Godrej Industries is seeking shareholder approval to form a special purpose vehicle to implement a real estate project along with its subsidiary Godrej Properties. Godrej Industries is the listed holding company of the Godrej group, with subsidiaries in varied businesses such as foods, consumer products, chemicals and real estate projects.
Godrej & Boyce Manufacturing Company is a privately-owned company of the group (which runs the group’s famous furniture and locks business) and is also the main shareholder of Godrej Industries. Godrej & Boyce has leased out land to Godrej Industries to house its current facilities. Of this, Godrej Industries plans to develop 36.5 acres of land (14.6 hectares) along with Godrej Properties. The three companies have signed a memorandum of understanding and will form limited liability partnerships (LLP). These LLPs will enter into lease agreements with Godrej & Boyce to develop the land. Godrej Industries will invest only Rs 1 crore for this project.
The LLPs will be set up for real estate projects. Godrej Industries will get a 40% share of the profits of the LLPs while Godrej Properties will get the rest. If the LLPs incur a loss, Godrej Properties will bear the entire burden. Godrej Properties will raise the funds required for the LLPs to implement the project. That would explain the higher share of profits, as it will fund the project as well bear all the risk.
This may well be the first instance of a large listed corporate using the LLP route to undertake a business activity. LLPs are internationally well accepted but have only recently become part of the corporate landscape in India. The main attractiveness of this structure is that, as the name indicates, limits the liability of the partners to their investment in the LLP and not beyond. It is also said to be easier to set up and operate with relaxed reporting structures unlike the traditional incorporation laws governing companies under The Companies Act, 1956.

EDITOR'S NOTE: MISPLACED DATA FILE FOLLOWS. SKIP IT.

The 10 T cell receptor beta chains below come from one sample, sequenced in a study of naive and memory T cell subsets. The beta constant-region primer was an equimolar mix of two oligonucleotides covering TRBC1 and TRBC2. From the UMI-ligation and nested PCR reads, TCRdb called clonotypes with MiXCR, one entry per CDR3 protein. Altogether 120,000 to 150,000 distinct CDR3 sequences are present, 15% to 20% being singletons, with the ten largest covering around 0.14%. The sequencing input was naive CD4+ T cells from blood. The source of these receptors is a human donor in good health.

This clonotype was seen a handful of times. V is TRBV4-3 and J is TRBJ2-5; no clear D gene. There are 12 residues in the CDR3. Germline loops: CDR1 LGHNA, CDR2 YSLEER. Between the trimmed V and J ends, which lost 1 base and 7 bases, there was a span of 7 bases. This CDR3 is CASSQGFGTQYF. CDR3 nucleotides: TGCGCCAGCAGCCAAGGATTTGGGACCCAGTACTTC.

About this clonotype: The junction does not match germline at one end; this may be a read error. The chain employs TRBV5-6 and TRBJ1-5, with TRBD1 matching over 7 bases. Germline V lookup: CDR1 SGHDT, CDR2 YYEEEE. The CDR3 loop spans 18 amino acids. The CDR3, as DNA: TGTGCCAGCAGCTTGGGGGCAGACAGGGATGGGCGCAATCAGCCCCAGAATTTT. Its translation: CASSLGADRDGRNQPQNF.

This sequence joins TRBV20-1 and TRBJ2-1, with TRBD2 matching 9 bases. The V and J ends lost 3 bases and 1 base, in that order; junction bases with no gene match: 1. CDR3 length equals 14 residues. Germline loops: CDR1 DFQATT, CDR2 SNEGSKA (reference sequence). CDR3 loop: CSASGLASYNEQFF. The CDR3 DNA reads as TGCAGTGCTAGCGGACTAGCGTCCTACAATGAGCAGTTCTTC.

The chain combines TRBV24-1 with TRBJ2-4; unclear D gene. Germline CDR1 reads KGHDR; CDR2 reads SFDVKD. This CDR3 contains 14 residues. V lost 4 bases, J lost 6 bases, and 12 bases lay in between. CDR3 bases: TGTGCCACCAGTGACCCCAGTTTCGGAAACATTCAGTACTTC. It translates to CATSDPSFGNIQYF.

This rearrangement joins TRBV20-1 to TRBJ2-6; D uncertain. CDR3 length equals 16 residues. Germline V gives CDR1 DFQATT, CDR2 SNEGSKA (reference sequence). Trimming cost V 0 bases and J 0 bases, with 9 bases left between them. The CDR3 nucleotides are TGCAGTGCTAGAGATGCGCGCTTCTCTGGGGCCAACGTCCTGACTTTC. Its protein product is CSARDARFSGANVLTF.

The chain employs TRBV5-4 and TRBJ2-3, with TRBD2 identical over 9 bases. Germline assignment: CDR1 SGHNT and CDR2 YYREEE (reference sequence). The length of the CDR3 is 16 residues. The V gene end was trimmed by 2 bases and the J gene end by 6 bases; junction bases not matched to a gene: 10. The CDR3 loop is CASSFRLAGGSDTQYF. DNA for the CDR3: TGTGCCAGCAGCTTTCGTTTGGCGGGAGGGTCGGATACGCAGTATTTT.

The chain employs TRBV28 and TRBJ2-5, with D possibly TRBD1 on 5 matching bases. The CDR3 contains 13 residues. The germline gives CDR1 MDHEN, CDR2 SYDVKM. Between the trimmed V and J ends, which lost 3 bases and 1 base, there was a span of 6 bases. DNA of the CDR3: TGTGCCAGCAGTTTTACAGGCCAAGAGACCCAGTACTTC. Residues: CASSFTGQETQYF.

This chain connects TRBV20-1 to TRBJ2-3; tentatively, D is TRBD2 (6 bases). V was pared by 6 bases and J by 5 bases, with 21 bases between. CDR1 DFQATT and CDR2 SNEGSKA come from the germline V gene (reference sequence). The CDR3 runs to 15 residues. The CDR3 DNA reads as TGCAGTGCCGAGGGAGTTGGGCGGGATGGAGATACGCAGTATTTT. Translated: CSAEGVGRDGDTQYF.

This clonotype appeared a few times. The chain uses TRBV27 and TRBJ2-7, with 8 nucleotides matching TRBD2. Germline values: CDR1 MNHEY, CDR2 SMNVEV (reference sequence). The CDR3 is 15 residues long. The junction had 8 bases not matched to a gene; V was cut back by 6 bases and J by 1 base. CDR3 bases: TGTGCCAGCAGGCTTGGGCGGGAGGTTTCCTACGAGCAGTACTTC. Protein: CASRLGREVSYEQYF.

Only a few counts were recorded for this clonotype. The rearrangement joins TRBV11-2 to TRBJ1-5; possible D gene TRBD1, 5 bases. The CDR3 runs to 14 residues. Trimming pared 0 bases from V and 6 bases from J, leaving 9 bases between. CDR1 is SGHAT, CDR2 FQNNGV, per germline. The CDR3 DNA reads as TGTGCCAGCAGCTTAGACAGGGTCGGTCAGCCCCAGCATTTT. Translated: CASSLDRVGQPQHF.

Over the years, the government has clarified several aspects governing LLPs including taxation and conversion from LLPs to limited companies and vice versa. Latest available information from the government’s LLP site indicates that there are 2000 LLPs who have been registered, with the two main sectors being real estate and computer (perhaps meaning software companies). Since real estate companies set up special purpose vehicles for undertaking projects, involving the land owner, lessor and developer, the speed and flexibility associated with the LLP structure probably makes it attractive. Compliance requirements are low and winding it up, if needed, too should be considerably easier compared to a company.